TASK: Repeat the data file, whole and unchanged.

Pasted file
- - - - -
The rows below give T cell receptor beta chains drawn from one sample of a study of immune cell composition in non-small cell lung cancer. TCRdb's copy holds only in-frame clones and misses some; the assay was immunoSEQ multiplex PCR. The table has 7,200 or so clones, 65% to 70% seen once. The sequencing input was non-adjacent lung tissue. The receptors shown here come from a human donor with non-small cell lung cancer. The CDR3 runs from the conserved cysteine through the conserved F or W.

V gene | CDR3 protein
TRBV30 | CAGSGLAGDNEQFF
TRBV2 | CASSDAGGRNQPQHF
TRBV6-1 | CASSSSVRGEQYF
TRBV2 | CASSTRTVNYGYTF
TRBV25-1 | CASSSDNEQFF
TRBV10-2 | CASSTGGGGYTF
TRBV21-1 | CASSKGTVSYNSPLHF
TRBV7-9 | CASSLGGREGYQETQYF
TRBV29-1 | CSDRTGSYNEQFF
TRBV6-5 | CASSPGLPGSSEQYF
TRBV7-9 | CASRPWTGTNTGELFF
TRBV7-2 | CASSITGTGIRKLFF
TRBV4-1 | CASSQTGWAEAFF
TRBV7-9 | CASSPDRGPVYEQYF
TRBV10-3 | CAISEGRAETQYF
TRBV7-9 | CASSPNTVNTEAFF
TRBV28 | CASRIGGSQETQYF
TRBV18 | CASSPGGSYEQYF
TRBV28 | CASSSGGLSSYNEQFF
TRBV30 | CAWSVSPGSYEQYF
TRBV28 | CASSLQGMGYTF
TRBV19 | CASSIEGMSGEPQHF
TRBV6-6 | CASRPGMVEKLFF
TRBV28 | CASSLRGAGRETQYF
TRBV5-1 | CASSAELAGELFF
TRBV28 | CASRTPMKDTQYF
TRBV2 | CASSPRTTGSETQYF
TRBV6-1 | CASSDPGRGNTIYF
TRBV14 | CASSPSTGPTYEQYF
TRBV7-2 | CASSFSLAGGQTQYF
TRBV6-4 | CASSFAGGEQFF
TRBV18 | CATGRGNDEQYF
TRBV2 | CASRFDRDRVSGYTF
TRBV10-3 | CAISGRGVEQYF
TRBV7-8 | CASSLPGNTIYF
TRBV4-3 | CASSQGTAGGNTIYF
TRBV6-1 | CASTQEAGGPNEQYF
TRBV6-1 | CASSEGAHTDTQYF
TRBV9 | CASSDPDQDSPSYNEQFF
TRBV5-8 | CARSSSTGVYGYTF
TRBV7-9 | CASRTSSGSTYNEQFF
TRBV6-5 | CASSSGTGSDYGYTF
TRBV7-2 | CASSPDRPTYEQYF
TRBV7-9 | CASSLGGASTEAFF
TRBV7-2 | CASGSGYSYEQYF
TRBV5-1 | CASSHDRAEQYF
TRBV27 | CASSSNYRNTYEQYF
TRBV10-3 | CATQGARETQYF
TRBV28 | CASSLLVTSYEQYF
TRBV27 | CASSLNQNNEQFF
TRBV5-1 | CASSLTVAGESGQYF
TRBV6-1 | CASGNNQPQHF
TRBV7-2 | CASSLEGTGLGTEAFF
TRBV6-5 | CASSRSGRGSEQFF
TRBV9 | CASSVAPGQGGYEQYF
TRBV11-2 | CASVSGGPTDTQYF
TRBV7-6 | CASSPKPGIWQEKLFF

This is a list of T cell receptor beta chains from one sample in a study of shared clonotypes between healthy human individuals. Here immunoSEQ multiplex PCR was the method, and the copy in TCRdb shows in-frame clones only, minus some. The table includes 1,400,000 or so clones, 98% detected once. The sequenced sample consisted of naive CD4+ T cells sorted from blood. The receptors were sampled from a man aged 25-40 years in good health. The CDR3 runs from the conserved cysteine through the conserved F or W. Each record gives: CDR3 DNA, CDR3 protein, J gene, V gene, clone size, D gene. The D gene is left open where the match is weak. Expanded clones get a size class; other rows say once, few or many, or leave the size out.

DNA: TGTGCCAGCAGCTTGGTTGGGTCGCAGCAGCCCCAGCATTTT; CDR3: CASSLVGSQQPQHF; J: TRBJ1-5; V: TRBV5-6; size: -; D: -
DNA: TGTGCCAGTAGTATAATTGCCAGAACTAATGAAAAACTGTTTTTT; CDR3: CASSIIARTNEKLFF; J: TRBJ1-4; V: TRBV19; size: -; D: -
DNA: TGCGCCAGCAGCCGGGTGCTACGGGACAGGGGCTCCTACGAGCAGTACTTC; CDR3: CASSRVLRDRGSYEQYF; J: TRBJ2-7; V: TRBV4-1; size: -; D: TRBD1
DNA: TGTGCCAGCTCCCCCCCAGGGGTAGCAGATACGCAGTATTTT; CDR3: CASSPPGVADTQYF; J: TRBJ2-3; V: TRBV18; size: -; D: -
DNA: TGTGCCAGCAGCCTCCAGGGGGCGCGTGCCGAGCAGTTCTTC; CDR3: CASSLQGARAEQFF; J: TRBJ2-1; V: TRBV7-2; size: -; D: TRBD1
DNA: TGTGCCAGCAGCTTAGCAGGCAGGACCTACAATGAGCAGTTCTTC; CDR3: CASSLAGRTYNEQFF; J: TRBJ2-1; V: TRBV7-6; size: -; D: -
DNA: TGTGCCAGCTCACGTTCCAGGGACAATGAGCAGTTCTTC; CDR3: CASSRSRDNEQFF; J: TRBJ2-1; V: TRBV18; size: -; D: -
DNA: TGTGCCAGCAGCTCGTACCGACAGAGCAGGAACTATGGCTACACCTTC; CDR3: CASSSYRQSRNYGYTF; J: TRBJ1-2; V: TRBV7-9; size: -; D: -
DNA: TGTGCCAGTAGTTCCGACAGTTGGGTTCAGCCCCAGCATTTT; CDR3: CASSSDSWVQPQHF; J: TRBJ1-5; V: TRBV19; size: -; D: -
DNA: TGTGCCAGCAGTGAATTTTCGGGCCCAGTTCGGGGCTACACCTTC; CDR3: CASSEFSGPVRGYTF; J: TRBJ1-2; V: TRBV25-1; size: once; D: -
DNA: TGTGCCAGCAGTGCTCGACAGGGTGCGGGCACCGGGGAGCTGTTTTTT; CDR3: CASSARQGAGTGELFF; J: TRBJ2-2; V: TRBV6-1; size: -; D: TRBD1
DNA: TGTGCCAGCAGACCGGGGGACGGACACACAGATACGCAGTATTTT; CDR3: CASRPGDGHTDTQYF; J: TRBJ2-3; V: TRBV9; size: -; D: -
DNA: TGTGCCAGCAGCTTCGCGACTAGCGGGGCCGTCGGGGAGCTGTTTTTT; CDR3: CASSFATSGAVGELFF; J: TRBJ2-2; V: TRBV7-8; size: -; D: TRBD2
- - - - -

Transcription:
The rows below give T cell receptor beta chains drawn from one sample of a study of immune cell composition in non-small cell lung cancer. TCRdb's copy holds only in-frame clones and misses some; the assay was immunoSEQ multiplex PCR. The table has 7,200 or so clones, 65% to 70% seen once. The sequencing input was non-adjacent lung tissue. The receptors shown here come from a human donor with non-small cell lung cancer. The CDR3 runs from the conserved cysteine through the conserved F or W.

V gene | CDR3 protein
TRBV30 | CAGSGLAGDNEQFF
TRBV2 | CASSDAGGRNQPQHF
TRBV6-1 | CASSSSVRGEQYF
TRBV2 | CASSTRTVNYGYTF
TRBV25-1 | CASSSDNEQFF
TRBV10-2 | CASSTGGGGYTF
TRBV21-1 | CASSKGTVSYNSPLHF
TRBV7-9 | CASSLGGREGYQETQYF
TRBV29-1 | CSDRTGSYNEQFF
TRBV6-5 | CASSPGLPGSSEQYF
TRBV7-9 | CASRPWTGTNTGELFF
TRBV7-2 | CASSITGTGIRKLFF
TRBV4-1 | CASSQTGWAEAFF
TRBV7-9 | CASSPDRGPVYEQYF
TRBV10-3 | CAISEGRAETQYF
TRBV7-9 | CASSPNTVNTEAFF
TRBV28 | CASRIGGSQETQYF
TRBV18 | CASSPGGSYEQYF
TRBV28 | CASSSGGLSSYNEQFF
TRBV30 | CAWSVSPGSYEQYF
TRBV28 | CASSLQGMGYTF
TRBV19 | CASSIEGMSGEPQHF
TRBV6-6 | CASRPGMVEKLFF
TRBV28 | CASSLRGAGRETQYF
TRBV5-1 | CASSAELAGELFF
TRBV28 | CASRTPMKDTQYF
TRBV2 | CASSPRTTGSETQYF
TRBV6-1 | CASSDPGRGNTIYF
TRBV14 | CASSPSTGPTYEQYF
TRBV7-2 | CASSFSLAGGQTQYF
TRBV6-4 | CASSFAGGEQFF
TRBV18 | CATGRGNDEQYF
TRBV2 | CASRFDRDRVSGYTF
TRBV10-3 | CAISGRGVEQYF
TRBV7-8 | CASSLPGNTIYF
TRBV4-3 | CASSQGTAGGNTIYF
TRBV6-1 | CASTQEAGGPNEQYF
TRBV6-1 | CASSEGAHTDTQYF
TRBV9 | CASSDPDQDSPSYNEQFF
TRBV5-8 | CARSSSTGVYGYTF
TRBV7-9 | CASRTSSGSTYNEQFF
TRBV6-5 | CASSSGTGSDYGYTF
TRBV7-2 | CASSPDRPTYEQYF
TRBV7-9 | CASSLGGASTEAFF
TRBV7-2 | CASGSGYSYEQYF
TRBV5-1 | CASSHDRAEQYF
TRBV27 | CASSSNYRNTYEQYF
TRBV10-3 | CATQGARETQYF
TRBV28 | CASSLLVTSYEQYF
TRBV27 | CASSLNQNNEQFF
TRBV5-1 | CASSLTVAGESGQYF
TRBV6-1 | CASGNNQPQHF
TRBV7-2 | CASSLEGTGLGTEAFF
TRBV6-5 | CASSRSGRGSEQFF
TRBV9 | CASSVAPGQGGYEQYF
TRBV11-2 | CASVSGGPTDTQYF
TRBV7-6 | CASSPKPGIWQEKLFF

This is a list of T cell receptor beta chains from one sample in a study of shared clonotypes between healthy human individuals. Here immunoSEQ multiplex PCR was the method, and the copy in TCRdb shows in-frame clones only, minus some. The table includes 1,400,000 or so clones, 98% detected once. The sequenced sample consisted of naive CD4+ T cells sorted from blood. The receptors were sampled from a man aged 25-40 years in good health. The CDR3 runs from the conserved cysteine through the conserved F or W. Each record gives: CDR3 DNA, CDR3 protein, J gene, V gene, clone size, D gene. The D gene is left open where the match is weak. Expanded clones get a size class; other rows say once, few or many, or leave the size out.

DNA: TGTGCCAGCAGCTTGGTTGGGTCGCAGCAGCCCCAGCATTTT; CDR3: CASSLVGSQQPQHF; J: TRBJ1-5; V: TRBV5-6; size: -; D: -
DNA: TGTGCCAGTAGTATAATTGCCAGAACTAATGAAAAACTGTTTTTT; CDR3: CASSIIARTNEKLFF; J: TRBJ1-4; V: TRBV19; size: -; D: -
DNA: TGCGCCAGCAGCCGGGTGCTACGGGACAGGGGCTCCTACGAGCAGTACTTC; CDR3: CASSRVLRDRGSYEQYF; J: TRBJ2-7; V: TRBV4-1; size: -; D: TRBD1
DNA: TGTGCCAGCTCCCCCCCAGGGGTAGCAGATACGCAGTATTTT; CDR3: CASSPPGVADTQYF; J: TRBJ2-3; V: TRBV18; size: -; D: -
DNA: TGTGCCAGCAGCCTCCAGGGGGCGCGTGCCGAGCAGTTCTTC; CDR3: CASSLQGARAEQFF; J: TRBJ2-1; V: TRBV7-2; size: -; D: TRBD1
DNA: TGTGCCAGCAGCTTAGCAGGCAGGACCTACAATGAGCAGTTCTTC; CDR3: CASSLAGRTYNEQFF; J: TRBJ2-1; V: TRBV7-6; size: -; D: -
DNA: TGTGCCAGCTCACGTTCCAGGGACAATGAGCAGTTCTTC; CDR3: CASSRSRDNEQFF; J: TRBJ2-1; V: TRBV18; size: -; D: -
DNA: TGTGCCAGCAGCTCGTACCGACAGAGCAGGAACTATGGCTACACCTTC; CDR3: CASSSYRQSRNYGYTF; J: TRBJ1-2; V: TRBV7-9; size: -; D: -
DNA: TGTGCCAGTAGTTCCGACAGTTGGGTTCAGCCCCAGCATTTT; CDR3: CASSSDSWVQPQHF; J: TRBJ1-5; V: TRBV19; size: -; D: -
DNA: TGTGCCAGCAGTGAATTTTCGGGCCCAGTTCGGGGCTACACCTTC; CDR3: CASSEFSGPVRGYTF; J: TRBJ1-2; V: TRBV25-1; size: once; D: -
DNA: TGTGCCAGCAGTGCTCGACAGGGTGCGGGCACCGGGGAGCTGTTTTTT; CDR3: CASSARQGAGTGELFF; J: TRBJ2-2; V: TRBV6-1; size: -; D: TRBD1
DNA: TGTGCCAGCAGACCGGGGGACGGACACACAGATACGCAGTATTTT; CDR3: CASRPGDGHTDTQYF; J: TRBJ2-3; V: TRBV9; size: -; D: -
DNA: TGTGCCAGCAGCTTCGCGACTAGCGGGGCCGTCGGGGAGCTGTTTTTT; CDR3: CASSFATSGAVGELFF; J: TRBJ2-2; V: TRBV7-8; size: -; D: TRBD2